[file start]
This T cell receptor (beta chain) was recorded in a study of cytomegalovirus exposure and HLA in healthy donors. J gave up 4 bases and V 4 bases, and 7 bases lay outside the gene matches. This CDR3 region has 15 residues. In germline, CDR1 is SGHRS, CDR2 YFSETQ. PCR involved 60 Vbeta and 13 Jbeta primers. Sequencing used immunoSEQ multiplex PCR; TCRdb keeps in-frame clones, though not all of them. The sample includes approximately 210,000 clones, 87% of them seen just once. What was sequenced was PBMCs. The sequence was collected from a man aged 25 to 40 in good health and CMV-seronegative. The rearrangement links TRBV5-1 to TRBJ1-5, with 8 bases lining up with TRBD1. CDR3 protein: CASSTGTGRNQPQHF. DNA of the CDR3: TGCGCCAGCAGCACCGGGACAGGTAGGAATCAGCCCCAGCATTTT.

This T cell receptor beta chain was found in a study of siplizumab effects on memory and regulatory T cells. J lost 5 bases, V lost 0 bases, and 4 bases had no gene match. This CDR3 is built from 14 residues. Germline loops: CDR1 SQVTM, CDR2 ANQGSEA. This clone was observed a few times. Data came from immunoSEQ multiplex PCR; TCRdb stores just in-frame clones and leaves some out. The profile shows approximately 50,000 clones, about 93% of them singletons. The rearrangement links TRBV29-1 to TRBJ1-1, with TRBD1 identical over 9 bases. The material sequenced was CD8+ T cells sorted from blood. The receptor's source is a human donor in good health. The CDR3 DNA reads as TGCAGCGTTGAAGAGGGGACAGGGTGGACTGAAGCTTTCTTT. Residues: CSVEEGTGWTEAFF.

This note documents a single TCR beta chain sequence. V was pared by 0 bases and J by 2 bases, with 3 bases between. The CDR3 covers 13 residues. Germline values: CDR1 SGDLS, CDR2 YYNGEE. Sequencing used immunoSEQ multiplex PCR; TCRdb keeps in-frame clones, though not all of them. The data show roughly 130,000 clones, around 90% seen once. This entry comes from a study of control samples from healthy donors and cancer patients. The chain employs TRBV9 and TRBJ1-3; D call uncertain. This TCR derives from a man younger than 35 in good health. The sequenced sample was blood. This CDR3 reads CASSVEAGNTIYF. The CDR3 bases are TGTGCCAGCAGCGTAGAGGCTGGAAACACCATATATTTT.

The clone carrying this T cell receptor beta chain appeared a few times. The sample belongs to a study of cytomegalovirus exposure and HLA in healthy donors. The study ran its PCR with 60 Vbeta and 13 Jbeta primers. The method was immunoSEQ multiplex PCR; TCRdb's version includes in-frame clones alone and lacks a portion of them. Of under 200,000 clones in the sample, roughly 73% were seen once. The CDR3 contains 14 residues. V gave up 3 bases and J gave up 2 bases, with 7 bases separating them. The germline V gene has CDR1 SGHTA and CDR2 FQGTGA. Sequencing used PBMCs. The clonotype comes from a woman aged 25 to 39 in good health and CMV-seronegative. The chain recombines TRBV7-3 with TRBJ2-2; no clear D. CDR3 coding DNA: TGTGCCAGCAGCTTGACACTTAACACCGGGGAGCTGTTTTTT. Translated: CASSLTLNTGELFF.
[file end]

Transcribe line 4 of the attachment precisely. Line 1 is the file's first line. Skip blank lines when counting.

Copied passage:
The clone carrying this T cell receptor beta chain appeared a few times. The sample belongs to a study of cytomegalovirus exposure and HLA in healthy donors. The study ran its PCR with 60 Vbeta and 13 Jbeta primers. The method was immunoSEQ multiplex PCR; TCRdb's version includes in-frame clones alone and lacks a portion of them. Of under 200,000 clones in the sample, roughly 73% were seen once. The CDR3 contains 14 residues. V gave up 3 bases and J gave up 2 bases, with 7 bases separating them. The germline V gene has CDR1 SGHTA and CDR2 FQGTGA. Sequencing used PBMCs. The clonotype comes from a woman aged 25 to 39 in good health and CMV-seronegative. The chain recombines TRBV7-3 with TRBJ2-2; no clear D. CDR3 coding DNA: TGTGCCAGCAGCTTGACACTTAACACCGGGGAGCTGTTTTTT. Translated: CASSLTLNTGELFF.